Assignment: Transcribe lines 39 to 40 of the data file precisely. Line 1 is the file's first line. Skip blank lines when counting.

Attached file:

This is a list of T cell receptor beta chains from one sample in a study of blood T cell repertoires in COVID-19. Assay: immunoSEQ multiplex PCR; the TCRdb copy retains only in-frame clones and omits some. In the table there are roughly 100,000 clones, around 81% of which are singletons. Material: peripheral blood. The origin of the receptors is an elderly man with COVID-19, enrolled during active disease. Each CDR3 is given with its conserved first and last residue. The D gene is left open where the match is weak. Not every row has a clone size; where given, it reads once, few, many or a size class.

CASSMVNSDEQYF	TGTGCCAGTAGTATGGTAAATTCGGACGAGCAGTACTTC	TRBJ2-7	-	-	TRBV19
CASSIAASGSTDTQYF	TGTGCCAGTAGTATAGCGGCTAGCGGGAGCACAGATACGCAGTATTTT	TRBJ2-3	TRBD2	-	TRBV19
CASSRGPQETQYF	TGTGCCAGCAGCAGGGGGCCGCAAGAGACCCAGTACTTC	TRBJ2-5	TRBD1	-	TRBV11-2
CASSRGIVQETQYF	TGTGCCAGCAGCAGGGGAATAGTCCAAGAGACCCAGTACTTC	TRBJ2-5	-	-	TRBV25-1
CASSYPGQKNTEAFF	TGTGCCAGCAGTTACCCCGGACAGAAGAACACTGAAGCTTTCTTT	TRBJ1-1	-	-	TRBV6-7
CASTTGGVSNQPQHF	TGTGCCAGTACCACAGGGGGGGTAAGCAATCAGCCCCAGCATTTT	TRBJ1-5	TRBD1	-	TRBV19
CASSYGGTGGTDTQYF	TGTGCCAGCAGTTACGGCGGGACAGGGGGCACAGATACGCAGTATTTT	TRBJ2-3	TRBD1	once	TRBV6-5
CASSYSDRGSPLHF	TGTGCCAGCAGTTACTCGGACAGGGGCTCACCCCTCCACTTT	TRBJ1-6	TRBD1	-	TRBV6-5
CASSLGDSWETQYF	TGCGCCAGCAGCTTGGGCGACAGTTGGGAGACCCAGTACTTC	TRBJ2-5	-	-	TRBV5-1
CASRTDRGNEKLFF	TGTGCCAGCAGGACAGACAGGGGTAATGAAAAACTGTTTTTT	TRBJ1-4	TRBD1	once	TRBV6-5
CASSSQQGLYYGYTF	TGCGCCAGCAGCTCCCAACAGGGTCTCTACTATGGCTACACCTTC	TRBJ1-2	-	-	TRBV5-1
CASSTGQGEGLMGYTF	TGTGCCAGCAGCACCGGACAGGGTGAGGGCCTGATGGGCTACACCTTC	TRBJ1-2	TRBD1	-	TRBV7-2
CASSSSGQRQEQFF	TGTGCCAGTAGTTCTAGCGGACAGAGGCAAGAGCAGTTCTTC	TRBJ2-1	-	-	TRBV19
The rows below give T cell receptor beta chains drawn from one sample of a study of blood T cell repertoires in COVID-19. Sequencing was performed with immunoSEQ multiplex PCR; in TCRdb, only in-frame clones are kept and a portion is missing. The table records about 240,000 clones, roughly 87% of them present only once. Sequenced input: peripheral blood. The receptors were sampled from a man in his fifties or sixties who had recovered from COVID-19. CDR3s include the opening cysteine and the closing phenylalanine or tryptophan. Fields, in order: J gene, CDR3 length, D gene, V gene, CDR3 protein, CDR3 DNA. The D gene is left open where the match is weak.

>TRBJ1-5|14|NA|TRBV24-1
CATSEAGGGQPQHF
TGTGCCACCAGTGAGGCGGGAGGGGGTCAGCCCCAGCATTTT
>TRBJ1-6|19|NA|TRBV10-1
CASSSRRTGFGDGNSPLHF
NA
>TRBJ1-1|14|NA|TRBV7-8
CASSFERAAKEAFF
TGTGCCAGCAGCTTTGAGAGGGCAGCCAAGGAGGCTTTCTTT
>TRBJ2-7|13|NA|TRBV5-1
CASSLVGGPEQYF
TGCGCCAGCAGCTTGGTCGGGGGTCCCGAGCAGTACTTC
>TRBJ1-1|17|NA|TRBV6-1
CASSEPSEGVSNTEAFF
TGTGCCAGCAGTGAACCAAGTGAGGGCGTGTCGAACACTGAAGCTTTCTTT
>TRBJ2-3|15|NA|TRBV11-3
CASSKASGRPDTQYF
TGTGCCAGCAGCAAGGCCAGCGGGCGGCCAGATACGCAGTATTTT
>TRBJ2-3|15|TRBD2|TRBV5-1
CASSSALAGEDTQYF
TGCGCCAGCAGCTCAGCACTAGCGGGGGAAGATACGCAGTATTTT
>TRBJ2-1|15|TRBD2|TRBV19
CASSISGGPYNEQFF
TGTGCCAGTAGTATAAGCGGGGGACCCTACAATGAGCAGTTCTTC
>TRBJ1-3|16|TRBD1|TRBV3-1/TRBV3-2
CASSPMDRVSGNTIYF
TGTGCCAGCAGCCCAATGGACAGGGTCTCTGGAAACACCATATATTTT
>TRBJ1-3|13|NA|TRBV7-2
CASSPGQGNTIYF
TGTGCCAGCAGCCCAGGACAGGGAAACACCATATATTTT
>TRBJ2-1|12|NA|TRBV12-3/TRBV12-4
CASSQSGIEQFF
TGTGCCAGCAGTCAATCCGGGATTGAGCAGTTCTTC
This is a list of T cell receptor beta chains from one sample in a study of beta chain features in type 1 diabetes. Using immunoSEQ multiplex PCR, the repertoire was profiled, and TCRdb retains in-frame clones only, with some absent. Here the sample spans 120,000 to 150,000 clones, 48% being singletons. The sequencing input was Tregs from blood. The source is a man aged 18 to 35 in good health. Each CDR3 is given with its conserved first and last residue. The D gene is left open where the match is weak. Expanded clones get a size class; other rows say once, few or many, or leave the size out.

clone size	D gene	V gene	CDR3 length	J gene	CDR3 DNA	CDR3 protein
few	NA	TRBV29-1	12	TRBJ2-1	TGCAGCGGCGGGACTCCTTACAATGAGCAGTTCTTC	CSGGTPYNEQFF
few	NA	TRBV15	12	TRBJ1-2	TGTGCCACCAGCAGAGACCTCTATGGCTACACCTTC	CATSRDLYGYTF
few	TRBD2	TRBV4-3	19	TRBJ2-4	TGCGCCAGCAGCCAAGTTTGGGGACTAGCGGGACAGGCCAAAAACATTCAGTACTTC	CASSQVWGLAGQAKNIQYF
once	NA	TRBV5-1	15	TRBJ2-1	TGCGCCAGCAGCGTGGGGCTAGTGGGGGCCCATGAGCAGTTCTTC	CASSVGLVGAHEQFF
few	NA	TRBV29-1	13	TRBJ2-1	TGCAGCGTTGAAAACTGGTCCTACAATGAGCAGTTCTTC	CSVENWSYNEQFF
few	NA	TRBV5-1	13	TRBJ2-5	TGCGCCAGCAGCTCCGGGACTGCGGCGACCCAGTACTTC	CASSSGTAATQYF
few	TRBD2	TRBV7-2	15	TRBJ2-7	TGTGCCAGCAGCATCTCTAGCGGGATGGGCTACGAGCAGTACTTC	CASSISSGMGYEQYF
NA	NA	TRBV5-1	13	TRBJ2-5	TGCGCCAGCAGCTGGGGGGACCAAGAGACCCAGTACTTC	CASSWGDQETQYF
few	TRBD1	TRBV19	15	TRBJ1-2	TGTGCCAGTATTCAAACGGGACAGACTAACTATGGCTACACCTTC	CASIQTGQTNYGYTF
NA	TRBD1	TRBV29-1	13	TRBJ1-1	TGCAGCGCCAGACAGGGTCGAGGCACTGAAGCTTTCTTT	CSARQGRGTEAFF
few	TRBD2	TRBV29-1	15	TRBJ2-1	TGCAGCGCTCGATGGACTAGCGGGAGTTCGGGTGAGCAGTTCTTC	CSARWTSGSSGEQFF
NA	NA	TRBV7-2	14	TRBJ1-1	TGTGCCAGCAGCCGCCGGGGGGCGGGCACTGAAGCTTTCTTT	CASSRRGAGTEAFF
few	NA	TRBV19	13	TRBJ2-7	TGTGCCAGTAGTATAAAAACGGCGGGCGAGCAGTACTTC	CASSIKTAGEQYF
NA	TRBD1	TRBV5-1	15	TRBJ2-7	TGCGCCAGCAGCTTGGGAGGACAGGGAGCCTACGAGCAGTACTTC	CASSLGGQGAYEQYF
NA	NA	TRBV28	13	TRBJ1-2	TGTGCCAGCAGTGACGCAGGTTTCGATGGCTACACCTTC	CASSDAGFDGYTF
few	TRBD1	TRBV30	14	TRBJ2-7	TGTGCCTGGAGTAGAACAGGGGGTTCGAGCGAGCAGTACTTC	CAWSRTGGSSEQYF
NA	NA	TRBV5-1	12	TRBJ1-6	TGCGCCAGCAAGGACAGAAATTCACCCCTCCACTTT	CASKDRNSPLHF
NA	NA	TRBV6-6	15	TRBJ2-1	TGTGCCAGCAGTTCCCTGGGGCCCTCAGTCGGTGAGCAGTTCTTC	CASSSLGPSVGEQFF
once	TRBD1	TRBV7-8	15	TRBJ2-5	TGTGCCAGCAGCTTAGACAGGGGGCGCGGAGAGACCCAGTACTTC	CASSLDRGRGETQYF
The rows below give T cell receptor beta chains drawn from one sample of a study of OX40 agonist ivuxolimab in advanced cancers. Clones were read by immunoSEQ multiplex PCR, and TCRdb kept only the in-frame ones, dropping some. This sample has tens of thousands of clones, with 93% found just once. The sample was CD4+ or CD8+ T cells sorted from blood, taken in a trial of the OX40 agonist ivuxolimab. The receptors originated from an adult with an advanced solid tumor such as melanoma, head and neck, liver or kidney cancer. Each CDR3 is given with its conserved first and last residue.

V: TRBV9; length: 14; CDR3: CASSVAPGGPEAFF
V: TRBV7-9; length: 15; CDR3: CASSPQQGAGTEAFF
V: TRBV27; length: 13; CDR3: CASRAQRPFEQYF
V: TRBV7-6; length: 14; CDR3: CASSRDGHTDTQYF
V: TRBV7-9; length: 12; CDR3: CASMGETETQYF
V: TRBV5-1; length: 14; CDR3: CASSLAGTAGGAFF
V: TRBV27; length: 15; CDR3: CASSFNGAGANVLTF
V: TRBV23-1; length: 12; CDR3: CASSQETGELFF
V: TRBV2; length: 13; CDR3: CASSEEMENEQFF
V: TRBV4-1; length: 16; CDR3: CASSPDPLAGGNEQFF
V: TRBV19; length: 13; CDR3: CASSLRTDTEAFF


TGTGCCAGTAGTATAAGCGGGGGACCCTACAATGAGCAGTTCTTC
>TRBJ1-3|16|TRBD1|TRBV3-1/TRBV3-2